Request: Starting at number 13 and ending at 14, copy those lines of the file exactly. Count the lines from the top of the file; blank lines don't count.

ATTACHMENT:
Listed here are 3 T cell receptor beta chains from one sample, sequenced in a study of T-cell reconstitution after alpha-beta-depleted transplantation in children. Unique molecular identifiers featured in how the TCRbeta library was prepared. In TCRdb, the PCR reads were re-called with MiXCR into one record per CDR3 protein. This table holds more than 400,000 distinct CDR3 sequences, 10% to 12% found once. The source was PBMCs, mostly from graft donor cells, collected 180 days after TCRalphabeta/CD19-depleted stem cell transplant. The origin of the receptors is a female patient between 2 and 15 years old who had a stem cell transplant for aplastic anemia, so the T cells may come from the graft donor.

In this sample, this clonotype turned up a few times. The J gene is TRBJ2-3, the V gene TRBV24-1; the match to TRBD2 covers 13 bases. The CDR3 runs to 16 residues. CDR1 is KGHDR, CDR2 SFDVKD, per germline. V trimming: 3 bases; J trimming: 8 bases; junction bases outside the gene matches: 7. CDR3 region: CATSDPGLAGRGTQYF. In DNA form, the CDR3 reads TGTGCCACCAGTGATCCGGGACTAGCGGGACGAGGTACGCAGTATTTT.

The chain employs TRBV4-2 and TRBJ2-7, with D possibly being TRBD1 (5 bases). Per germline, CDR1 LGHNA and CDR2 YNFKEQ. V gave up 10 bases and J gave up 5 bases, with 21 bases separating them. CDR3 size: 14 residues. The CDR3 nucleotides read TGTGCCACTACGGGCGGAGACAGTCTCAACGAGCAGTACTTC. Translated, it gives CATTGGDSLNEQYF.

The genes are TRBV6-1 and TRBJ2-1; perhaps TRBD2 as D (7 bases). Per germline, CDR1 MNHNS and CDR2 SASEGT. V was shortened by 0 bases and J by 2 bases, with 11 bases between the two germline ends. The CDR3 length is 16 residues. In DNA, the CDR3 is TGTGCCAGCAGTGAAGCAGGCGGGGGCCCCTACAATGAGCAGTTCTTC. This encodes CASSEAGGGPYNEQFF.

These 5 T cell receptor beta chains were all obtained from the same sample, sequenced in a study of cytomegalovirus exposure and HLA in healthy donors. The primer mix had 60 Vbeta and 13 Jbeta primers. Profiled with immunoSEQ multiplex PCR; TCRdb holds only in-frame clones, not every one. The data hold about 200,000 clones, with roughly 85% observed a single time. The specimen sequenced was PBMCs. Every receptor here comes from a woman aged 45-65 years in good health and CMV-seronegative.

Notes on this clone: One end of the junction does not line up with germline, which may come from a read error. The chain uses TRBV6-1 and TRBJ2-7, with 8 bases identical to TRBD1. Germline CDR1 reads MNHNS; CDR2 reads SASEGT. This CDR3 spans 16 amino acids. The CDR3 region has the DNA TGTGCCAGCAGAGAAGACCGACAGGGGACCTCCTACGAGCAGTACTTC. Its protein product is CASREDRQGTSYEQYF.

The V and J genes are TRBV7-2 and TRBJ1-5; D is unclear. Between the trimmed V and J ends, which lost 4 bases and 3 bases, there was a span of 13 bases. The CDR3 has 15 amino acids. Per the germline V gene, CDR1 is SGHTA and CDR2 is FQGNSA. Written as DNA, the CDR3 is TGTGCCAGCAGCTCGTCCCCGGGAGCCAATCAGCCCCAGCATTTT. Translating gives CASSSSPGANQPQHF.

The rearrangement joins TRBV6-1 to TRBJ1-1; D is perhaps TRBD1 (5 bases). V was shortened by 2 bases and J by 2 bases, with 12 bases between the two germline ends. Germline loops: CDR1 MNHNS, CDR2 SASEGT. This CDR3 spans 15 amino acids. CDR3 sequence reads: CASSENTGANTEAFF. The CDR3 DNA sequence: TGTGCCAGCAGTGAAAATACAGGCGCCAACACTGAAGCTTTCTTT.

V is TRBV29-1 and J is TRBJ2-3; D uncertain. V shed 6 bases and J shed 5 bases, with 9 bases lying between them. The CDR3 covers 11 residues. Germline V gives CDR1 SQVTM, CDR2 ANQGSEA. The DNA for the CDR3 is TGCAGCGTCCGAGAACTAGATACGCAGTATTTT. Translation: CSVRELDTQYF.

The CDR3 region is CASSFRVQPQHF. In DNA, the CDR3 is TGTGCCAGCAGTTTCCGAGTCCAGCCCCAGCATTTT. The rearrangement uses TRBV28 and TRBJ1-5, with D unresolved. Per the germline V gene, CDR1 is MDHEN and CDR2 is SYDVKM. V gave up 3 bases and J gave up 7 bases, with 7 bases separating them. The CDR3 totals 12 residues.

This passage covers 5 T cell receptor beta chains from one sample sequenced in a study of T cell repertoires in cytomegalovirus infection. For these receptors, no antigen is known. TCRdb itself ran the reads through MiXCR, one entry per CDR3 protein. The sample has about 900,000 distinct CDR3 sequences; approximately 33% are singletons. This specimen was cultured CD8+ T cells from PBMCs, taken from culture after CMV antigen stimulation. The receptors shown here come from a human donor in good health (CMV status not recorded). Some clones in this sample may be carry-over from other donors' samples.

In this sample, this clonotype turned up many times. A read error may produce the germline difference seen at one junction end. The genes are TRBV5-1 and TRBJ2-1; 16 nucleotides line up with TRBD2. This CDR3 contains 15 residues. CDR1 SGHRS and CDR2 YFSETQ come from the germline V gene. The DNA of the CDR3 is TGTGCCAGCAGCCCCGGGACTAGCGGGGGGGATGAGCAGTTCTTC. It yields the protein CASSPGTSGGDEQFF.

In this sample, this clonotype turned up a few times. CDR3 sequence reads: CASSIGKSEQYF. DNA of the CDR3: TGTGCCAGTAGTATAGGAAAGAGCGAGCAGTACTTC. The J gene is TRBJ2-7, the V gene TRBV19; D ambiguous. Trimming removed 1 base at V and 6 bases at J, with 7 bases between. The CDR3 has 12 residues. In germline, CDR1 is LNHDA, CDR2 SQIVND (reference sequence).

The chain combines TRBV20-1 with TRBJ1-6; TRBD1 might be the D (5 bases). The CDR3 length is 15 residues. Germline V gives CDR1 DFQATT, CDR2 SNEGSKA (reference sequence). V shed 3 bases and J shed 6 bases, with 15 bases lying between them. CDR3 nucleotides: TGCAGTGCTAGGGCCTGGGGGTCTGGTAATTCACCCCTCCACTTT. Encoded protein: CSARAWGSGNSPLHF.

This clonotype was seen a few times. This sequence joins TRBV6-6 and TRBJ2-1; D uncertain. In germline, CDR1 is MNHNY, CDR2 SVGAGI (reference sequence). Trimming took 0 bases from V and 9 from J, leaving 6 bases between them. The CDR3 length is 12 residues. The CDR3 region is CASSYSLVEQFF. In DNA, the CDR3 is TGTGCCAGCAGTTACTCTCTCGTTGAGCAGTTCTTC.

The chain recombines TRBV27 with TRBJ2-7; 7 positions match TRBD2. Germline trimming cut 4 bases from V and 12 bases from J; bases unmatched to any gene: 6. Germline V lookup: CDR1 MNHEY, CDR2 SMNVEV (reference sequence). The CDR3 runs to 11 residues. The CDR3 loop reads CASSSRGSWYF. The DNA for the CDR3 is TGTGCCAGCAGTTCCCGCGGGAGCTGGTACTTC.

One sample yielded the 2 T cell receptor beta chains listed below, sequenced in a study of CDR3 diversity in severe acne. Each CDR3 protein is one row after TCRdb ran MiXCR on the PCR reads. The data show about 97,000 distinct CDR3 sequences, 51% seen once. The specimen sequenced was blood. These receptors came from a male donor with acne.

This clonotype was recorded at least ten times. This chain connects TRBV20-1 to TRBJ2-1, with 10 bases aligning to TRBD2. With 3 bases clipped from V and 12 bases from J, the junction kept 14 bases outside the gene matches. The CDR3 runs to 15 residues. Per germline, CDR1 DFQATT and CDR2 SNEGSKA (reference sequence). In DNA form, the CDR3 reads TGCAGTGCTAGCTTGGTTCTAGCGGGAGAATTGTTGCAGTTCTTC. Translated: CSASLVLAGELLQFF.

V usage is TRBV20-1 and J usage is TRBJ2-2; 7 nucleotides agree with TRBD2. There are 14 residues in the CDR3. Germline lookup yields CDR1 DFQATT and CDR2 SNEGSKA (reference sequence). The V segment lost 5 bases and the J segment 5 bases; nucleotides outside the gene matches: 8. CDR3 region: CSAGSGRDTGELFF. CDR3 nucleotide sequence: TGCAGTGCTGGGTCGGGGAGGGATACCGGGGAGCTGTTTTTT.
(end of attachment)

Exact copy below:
In this sample, this clonotype turned up a few times. CDR3 sequence reads: CASSIGKSEQYF. DNA of the CDR3: TGTGCCAGTAGTATAGGAAAGAGCGAGCAGTACTTC. The J gene is TRBJ2-7, the V gene TRBV19; D ambiguous. Trimming removed 1 base at V and 6 bases at J, with 7 bases between. The CDR3 has 12 residues. In germline, CDR1 is LNHDA, CDR2 SQIVND (reference sequence).

The chain combines TRBV20-1 with TRBJ1-6; TRBD1 might be the D (5 bases). The CDR3 length is 15 residues. Germline V gives CDR1 DFQATT, CDR2 SNEGSKA (reference sequence). V shed 3 bases and J shed 6 bases, with 15 bases lying between them. CDR3 nucleotides: TGCAGTGCTAGGGCCTGGGGGTCTGGTAATTCACCCCTCCACTTT. Encoded protein: CSARAWGSGNSPLHF.